This is my set of notes from listening to Episode 1378 of Mixergy with Andrew Warner. You can check out more notes from podcasts that I’ve compiled here.
Jason Nazar started DocStoc in 2007 with Alon Shwartz. They sold DocStoc to Intuit for $50 million in 2013, of which he ended up taking home around $10 million. Intuit eventually shut down DocStoc in 2015.
Jason is now running Comparably, a site that allows you to see ratings of companies you might want to work for and compare your salaries with folks just like you.
How Life Changed With $10mm
Jason feels like life didn’t change that much after getting around $10 million to himself after the deal. He says the most interesting learning from that experience was that “you’re still just as good looking, you’re still as out of shape. The people that love you, do and don’t love you.”
He felt like he got more time back and had more resources to do the things he wanted to do instead of just doing the things he had to do out of financial necessity.
He really tries to growth hack life to be able to do the things he loves doing and have other people do the rest. That way he can focus on his passions and enjoyable activities as opposed to doing everything.
While this might initially sound cocky and that he’s saying “oh just have those lower people do it”, I actually think he makes a stellar point. We should all be doing what we love. Some people I’m sure love going grocery shopping and so why not do it AND make a living by picking up items for other people who don’t love it as much?
On Fundraising & Pitching Investors
When pitching investors for fundraising, the most important things to cover are (in this order):
- Team – help them believe in the team you have and who you are, because if they don’t, you’ve lost them immediately.
- Market – “is this something that can be a massive opportunity?”
- Product – Is this different, special and unique than others like it
- Metrics – growth metrics
- Revenue – map how the revenue grows to a certain scale
Most people spend so much time talking about features and benefits, what they’re doing and not enough time about that list above. You’ll lose the investors interest right away if you talk about the stuff you’re excited about that they can’t relate with.
DocStoc started as a free service where you just had to give your email address to download the documents, but later they changed it to a subscription model. Jason says that at scale, you kind of have to understand that some people will join, download everything, and then cancel. It’s just the nature of the market.
Working Hours & Sustaining Relationships
Jason believes that entrepreneurship is a young person’s game. At 50, working til 12 and 1am every night and working weekends likely won’t be plausible. He already feels a lot less stamina at 38 than he did when he was 28 years old.
He maintains his relationships by working most of the weekdays and giving his spouse as much time as he can for her on the weekends. On a typical weekday he’ll go home at 11pm and give her an hour and then go back on the computer for an hour or two. He also says she’s an extremely supportive person who understands the lifestyle.
- Don’t overlook demand for the product. Jason says, “anyone can solve for supply, it’s hard to solve for demand.” People overlook demand, they only focus on the supply part of the business. But as a business, you need to generate demand for the product and make sure marketing and branding is up to par.If you don’t drive demand, you aren’t going to survive as a business.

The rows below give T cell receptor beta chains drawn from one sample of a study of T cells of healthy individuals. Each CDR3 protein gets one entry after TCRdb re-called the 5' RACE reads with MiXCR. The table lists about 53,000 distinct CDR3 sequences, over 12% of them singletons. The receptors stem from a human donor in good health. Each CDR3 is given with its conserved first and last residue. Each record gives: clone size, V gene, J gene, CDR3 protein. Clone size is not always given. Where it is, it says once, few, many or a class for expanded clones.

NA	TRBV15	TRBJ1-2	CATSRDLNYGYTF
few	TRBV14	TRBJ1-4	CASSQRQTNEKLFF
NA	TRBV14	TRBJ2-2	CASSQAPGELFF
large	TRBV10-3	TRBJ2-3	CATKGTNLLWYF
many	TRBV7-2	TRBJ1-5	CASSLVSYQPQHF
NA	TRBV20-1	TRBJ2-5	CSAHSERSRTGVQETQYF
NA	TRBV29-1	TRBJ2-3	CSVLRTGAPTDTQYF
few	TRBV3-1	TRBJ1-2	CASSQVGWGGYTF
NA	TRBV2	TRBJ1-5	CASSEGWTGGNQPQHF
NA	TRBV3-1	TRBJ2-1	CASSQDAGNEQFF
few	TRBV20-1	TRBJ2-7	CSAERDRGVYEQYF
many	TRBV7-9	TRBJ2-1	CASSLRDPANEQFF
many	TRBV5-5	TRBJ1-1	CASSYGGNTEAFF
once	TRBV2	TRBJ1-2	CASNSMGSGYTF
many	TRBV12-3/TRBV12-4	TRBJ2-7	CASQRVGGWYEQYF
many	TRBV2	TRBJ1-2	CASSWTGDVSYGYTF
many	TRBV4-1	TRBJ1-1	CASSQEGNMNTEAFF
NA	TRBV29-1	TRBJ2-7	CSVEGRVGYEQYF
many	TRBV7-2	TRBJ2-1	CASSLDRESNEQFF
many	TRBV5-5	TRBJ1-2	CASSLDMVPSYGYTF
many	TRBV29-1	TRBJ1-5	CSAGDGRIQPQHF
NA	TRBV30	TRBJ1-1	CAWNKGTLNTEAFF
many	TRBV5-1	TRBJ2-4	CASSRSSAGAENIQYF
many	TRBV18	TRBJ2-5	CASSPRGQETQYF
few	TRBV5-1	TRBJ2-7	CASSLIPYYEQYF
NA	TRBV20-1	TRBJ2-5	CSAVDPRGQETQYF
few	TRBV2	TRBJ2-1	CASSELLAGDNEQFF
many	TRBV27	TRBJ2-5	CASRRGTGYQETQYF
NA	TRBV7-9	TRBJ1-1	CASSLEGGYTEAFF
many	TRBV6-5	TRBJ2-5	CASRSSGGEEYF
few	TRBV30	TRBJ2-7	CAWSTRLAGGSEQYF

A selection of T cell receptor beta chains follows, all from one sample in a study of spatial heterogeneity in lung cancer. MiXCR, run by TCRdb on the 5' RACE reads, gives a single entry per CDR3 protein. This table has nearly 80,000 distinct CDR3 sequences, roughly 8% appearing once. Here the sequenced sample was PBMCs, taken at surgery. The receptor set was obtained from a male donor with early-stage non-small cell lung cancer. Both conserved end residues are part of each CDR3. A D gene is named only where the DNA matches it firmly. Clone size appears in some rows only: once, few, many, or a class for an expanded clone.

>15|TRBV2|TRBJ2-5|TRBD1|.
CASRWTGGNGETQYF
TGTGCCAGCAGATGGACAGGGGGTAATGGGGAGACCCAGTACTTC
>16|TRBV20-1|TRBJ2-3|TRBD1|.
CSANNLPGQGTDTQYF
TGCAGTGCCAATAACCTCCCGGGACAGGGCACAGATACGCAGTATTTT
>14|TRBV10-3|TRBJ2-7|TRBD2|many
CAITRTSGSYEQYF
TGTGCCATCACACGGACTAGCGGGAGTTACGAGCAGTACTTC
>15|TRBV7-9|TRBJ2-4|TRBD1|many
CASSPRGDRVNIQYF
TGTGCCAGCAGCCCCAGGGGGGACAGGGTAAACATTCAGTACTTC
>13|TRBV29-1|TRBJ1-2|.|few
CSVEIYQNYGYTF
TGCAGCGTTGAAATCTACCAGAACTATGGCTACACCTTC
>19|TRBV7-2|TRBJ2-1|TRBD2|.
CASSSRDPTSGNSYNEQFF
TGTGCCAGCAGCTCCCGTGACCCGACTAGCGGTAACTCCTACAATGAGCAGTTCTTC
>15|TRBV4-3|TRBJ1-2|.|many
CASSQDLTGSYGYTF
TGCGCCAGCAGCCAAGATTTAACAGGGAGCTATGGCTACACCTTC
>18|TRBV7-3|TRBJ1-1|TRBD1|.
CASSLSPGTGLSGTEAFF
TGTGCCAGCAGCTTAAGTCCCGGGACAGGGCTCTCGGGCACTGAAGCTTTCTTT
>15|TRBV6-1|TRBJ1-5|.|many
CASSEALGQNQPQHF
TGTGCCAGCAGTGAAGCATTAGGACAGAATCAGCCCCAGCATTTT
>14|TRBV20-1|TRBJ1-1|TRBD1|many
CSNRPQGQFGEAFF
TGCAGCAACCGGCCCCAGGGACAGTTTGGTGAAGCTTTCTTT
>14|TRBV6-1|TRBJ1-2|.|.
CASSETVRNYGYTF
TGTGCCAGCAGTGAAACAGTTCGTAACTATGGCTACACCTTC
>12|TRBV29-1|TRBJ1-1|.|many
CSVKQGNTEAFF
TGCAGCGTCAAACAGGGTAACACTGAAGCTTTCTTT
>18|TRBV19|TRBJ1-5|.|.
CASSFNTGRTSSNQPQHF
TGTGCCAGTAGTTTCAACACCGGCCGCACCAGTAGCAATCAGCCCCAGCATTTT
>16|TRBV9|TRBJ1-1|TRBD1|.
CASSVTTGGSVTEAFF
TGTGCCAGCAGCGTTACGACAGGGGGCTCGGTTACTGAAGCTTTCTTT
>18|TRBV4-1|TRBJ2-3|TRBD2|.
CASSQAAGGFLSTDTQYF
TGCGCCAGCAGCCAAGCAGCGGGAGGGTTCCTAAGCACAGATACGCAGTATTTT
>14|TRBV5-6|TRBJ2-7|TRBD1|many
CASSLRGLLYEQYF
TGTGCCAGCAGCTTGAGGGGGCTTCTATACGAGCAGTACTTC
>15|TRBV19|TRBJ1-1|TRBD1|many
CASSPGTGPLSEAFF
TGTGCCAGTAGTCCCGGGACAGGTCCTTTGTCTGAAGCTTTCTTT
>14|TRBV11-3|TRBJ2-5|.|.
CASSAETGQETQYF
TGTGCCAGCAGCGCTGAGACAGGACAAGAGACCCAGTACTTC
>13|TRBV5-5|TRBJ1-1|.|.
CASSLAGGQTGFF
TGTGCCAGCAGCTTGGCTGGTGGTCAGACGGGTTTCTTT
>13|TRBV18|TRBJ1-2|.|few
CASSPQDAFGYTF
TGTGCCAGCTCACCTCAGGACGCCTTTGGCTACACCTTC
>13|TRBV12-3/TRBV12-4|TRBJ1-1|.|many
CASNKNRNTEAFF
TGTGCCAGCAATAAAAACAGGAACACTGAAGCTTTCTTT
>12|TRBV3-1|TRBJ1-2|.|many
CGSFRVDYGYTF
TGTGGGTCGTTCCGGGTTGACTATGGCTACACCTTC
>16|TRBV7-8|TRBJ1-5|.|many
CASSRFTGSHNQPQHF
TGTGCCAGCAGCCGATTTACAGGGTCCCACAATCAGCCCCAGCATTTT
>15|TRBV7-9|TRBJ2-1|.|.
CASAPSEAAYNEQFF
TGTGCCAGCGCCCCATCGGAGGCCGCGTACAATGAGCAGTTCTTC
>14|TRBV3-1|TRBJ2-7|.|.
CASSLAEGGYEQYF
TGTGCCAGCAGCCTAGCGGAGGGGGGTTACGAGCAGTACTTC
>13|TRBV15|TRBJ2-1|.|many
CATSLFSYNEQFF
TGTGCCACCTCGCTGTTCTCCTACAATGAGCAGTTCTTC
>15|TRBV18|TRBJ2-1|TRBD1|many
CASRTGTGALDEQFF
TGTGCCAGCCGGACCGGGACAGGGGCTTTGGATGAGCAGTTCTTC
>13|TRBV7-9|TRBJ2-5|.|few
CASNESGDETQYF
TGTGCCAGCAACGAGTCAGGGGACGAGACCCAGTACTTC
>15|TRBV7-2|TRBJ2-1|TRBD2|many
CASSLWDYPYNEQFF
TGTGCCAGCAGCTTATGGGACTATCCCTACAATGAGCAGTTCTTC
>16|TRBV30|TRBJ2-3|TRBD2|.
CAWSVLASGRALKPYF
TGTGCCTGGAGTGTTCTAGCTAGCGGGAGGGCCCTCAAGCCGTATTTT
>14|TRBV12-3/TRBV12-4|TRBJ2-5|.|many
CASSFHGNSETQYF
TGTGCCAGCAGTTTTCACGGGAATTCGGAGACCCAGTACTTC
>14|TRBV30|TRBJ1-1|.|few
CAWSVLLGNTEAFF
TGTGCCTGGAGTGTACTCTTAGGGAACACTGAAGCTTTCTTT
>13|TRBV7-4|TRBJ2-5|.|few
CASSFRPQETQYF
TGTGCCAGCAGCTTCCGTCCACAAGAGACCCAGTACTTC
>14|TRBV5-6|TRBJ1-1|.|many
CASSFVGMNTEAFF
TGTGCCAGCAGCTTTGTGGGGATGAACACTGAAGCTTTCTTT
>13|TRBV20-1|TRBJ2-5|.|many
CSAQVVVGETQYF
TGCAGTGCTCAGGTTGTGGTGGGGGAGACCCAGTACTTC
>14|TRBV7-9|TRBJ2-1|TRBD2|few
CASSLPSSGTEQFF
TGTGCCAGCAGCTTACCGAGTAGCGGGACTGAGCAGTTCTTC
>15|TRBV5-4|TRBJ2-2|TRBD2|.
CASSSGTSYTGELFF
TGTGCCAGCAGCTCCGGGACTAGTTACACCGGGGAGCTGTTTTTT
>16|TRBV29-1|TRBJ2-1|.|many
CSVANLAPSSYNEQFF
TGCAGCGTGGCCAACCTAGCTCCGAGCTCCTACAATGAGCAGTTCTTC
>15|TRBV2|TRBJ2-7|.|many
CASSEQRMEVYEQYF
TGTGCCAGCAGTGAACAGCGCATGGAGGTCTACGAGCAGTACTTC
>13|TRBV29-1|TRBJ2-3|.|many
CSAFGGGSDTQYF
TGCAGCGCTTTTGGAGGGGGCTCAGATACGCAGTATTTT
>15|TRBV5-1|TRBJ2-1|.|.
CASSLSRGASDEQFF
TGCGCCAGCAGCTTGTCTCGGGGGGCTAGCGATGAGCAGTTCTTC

- Make conversations about the other person. People are most interested in themselves – the mistake we make is we talk about the things we care about, but if you aren’t talking about the things they care about you’re going to lose them. The leaders who are respected the most are the people who make it about you, and turn the attention back to you right away.When you learn to talk to people about them and what they care about, you gain power and credibility right away. Comparably’s most successful ad is “See how much money people like you are making”, and Jason says it’s because people care about themselves and how your thing is going to provide value to them. Another wording of that ad wouldn’t work as well – for instance if they said “Compare salaries of real people” it doesn’t relate to the customer.
When people can make the association between what you do and a format they know is already solving a problem successfully, you get past some of the initial doubts they have about you.
While some might say it’s copying someone else to say “We’re going to be the Uber for grocery delivery”, you quickly help them make the association between what you do and how it’s going to work.
- The vast majority of things we do as business owners make no difference at all. He believes that 80% of what his company spends time on, was a waste of time. They would have grown the same if they had only done that 20% of core things. The challenge is how can you decide what that smaller 20% is that actually makes a difference and moves the needle – crush it with those and don’t worry about the other stuff.
- Success is not a zero sum game. I’ve heard Grant Cardone mention this as well pretty often. Just because one person ends up making $10 million on a company, doesn’t mean they are stealing from you. Success is not finite, or limited. You can still go out and make your own $10 million.
What I need to learn more about:
Maslow’s Hierarchy of Needs – while I understand these needs on a basic level, I ALWAYS hear business owners talking about this concept and so I feel like I should dive deeper and figure out how I can relate this to my business and everyday life.
You can listen to this episode of Mixergy here and please leave your own comments about what you got out of the interview as well. I would love to connect and chat more because entrepreneurial journeys seem to get lonely – and I still have a full-time job!